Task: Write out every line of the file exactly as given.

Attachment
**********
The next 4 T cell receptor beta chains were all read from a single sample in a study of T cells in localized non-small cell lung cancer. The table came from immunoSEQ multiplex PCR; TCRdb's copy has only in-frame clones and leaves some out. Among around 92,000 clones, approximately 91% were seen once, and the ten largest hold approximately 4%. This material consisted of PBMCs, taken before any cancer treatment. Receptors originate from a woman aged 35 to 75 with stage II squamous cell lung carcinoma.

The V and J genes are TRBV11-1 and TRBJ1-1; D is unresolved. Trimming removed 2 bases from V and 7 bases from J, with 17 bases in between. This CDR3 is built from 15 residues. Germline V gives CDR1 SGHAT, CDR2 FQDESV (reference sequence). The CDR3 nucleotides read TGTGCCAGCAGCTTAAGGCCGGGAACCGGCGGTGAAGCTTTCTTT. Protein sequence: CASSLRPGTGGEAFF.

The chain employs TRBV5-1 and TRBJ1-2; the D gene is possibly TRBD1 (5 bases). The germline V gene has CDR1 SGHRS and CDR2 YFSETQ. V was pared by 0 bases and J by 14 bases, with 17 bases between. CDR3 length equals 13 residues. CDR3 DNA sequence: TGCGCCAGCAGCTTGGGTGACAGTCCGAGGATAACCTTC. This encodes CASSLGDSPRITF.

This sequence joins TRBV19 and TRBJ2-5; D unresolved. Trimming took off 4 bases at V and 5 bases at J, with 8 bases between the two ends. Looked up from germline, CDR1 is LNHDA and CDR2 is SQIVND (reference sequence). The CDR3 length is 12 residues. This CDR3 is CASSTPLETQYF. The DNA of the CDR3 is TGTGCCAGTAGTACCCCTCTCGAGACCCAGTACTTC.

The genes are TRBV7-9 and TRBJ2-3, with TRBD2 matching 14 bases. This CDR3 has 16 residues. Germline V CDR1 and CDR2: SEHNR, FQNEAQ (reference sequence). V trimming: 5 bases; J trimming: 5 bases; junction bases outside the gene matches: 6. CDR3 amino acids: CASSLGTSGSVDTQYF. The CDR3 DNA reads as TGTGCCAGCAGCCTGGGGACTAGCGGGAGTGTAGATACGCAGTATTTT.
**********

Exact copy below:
The next 4 T cell receptor beta chains were all read from a single sample in a study of T cells in localized non-small cell lung cancer. The table came from immunoSEQ multiplex PCR; TCRdb's copy has only in-frame clones and leaves some out. Among around 92,000 clones, approximately 91% were seen once, and the ten largest hold approximately 4%. This material consisted of PBMCs, taken before any cancer treatment. Receptors originate from a woman aged 35 to 75 with stage II squamous cell lung carcinoma.

The V and J genes are TRBV11-1 and TRBJ1-1; D is unresolved. Trimming removed 2 bases from V and 7 bases from J, with 17 bases in between. This CDR3 is built from 15 residues. Germline V gives CDR1 SGHAT, CDR2 FQDESV (reference sequence). The CDR3 nucleotides read TGTGCCAGCAGCTTAAGGCCGGGAACCGGCGGTGAAGCTTTCTTT. Protein sequence: CASSLRPGTGGEAFF.

The chain employs TRBV5-1 and TRBJ1-2; the D gene is possibly TRBD1 (5 bases). The germline V gene has CDR1 SGHRS and CDR2 YFSETQ. V was pared by 0 bases and J by 14 bases, with 17 bases between. CDR3 length equals 13 residues. CDR3 DNA sequence: TGCGCCAGCAGCTTGGGTGACAGTCCGAGGATAACCTTC. This encodes CASSLGDSPRITF.

This sequence joins TRBV19 and TRBJ2-5; D unresolved. Trimming took off 4 bases at V and 5 bases at J, with 8 bases between the two ends. Looked up from germline, CDR1 is LNHDA and CDR2 is SQIVND (reference sequence). The CDR3 length is 12 residues. This CDR3 is CASSTPLETQYF. The DNA of the CDR3 is TGTGCCAGTAGTACCCCTCTCGAGACCCAGTACTTC.

The genes are TRBV7-9 and TRBJ2-3, with TRBD2 matching 14 bases. This CDR3 has 16 residues. Germline V CDR1 and CDR2: SEHNR, FQNEAQ (reference sequence). V trimming: 5 bases; J trimming: 5 bases; junction bases outside the gene matches: 6. CDR3 amino acids: CASSLGTSGSVDTQYF. The CDR3 DNA reads as TGTGCCAGCAGCCTGGGGACTAGCGGGAGTGTAGATACGCAGTATTTT.